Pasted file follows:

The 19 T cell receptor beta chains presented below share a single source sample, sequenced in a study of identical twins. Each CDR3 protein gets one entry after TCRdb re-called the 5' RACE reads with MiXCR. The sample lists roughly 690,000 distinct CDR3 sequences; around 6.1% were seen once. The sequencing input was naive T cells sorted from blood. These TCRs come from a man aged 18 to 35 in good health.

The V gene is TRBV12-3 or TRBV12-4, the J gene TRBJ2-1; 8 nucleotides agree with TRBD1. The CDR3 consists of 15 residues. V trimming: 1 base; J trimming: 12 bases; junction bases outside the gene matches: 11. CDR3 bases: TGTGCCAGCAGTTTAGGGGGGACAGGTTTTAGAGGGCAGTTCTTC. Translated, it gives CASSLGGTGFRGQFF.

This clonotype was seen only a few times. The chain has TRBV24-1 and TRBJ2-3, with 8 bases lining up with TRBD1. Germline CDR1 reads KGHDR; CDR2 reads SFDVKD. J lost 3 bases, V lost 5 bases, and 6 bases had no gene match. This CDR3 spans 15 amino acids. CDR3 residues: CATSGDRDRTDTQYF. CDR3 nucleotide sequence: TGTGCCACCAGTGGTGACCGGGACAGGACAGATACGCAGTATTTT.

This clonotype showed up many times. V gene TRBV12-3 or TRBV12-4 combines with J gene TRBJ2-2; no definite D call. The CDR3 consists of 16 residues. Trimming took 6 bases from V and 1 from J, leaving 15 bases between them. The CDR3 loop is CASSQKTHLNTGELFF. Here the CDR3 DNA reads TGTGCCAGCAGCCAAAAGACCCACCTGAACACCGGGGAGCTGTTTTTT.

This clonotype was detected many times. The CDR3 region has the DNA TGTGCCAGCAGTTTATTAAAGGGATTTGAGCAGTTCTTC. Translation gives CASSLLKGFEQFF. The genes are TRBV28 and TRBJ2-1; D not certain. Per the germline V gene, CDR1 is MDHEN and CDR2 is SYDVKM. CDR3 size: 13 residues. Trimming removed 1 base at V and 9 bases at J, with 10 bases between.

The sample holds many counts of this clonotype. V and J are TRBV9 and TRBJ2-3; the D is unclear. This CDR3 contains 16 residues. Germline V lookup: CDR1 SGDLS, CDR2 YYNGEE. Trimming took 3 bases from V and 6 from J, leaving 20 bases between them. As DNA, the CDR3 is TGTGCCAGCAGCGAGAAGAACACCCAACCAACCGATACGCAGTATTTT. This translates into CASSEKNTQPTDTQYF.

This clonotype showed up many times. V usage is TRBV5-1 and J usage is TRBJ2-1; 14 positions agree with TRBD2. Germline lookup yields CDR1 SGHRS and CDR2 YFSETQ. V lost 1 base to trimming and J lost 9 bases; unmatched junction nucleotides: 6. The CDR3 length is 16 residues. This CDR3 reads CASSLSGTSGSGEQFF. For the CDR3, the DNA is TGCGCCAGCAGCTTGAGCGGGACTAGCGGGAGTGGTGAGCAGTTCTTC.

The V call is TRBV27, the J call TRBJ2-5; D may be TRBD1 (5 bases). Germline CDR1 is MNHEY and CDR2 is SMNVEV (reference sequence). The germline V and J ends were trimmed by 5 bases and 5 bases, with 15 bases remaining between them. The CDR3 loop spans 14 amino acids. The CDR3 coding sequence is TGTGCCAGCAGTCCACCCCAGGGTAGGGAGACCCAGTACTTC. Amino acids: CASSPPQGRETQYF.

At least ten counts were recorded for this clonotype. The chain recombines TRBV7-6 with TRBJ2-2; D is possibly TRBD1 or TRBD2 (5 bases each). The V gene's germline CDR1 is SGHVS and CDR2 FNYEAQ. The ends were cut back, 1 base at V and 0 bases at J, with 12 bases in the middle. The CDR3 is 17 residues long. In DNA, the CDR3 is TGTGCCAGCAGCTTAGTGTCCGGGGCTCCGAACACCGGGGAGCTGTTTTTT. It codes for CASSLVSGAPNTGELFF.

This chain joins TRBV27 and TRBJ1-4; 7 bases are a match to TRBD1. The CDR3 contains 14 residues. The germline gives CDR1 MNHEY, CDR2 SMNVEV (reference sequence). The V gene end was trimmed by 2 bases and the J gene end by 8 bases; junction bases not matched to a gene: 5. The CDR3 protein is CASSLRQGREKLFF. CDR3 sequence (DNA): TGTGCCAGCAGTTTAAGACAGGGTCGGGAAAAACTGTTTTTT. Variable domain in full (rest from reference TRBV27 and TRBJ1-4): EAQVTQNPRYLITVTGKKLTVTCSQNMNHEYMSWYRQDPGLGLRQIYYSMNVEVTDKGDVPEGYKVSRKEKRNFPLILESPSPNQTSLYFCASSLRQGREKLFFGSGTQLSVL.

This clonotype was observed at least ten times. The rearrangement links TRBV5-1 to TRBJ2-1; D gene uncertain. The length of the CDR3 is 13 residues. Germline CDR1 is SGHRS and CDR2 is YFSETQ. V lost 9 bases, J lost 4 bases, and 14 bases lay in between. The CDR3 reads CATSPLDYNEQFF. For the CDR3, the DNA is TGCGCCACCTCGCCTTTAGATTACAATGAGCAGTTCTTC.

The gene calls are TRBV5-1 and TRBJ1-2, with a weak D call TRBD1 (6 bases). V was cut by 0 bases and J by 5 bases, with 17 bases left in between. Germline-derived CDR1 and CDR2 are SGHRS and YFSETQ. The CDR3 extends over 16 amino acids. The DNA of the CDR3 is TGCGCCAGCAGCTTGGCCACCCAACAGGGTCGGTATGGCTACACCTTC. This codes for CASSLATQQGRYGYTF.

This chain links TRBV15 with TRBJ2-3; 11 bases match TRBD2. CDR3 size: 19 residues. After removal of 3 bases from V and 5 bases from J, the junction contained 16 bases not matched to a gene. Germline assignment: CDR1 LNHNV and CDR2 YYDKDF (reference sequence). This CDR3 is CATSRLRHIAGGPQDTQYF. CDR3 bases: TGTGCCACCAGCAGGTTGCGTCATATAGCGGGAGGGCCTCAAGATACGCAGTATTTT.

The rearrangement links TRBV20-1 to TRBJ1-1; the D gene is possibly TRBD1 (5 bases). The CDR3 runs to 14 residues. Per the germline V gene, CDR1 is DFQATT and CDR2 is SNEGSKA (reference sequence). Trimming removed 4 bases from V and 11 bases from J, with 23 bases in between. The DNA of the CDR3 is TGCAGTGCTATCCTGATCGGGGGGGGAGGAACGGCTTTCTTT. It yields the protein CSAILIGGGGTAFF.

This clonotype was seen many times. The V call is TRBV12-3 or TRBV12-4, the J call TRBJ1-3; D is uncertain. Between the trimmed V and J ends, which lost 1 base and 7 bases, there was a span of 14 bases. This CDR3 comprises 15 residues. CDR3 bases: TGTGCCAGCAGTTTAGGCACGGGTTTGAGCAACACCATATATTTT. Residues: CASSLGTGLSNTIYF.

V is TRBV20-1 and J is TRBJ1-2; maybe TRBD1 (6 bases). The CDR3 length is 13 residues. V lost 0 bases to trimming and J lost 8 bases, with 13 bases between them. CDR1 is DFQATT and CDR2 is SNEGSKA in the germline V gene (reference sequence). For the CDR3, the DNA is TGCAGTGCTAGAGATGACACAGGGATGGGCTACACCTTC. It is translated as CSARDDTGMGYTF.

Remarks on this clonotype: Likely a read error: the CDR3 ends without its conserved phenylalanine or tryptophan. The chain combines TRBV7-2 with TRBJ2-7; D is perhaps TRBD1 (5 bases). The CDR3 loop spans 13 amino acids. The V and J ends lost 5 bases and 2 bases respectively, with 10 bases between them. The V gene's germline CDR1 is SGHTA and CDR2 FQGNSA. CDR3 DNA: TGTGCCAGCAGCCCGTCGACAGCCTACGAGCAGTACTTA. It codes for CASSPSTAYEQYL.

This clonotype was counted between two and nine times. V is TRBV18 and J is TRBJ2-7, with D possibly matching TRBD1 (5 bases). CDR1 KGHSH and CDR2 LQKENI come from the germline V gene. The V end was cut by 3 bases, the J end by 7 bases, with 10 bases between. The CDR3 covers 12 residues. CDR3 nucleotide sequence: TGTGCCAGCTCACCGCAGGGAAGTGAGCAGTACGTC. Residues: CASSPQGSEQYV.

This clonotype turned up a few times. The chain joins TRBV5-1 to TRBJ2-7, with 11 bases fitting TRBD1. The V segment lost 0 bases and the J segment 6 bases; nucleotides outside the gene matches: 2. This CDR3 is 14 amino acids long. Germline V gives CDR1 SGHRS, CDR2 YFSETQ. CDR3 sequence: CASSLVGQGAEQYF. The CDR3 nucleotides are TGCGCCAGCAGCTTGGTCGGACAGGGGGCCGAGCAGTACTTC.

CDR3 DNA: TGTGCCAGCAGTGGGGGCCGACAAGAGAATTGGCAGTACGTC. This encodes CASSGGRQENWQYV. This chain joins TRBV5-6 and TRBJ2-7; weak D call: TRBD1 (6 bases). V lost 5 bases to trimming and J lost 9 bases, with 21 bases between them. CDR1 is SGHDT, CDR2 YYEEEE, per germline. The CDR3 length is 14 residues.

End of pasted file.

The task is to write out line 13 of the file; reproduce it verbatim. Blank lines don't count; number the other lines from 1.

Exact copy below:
This chain links TRBV15 with TRBJ2-3; 11 bases match TRBD2. CDR3 size: 19 residues. After removal of 3 bases from V and 5 bases from J, the junction contained 16 bases not matched to a gene. Germline assignment: CDR1 LNHNV and CDR2 YYDKDF (reference sequence). This CDR3 is CATSRLRHIAGGPQDTQYF. CDR3 bases: TGTGCCACCAGCAGGTTGCGTCATATAGCGGGAGGGCCTCAAGATACGCAGTATTTT.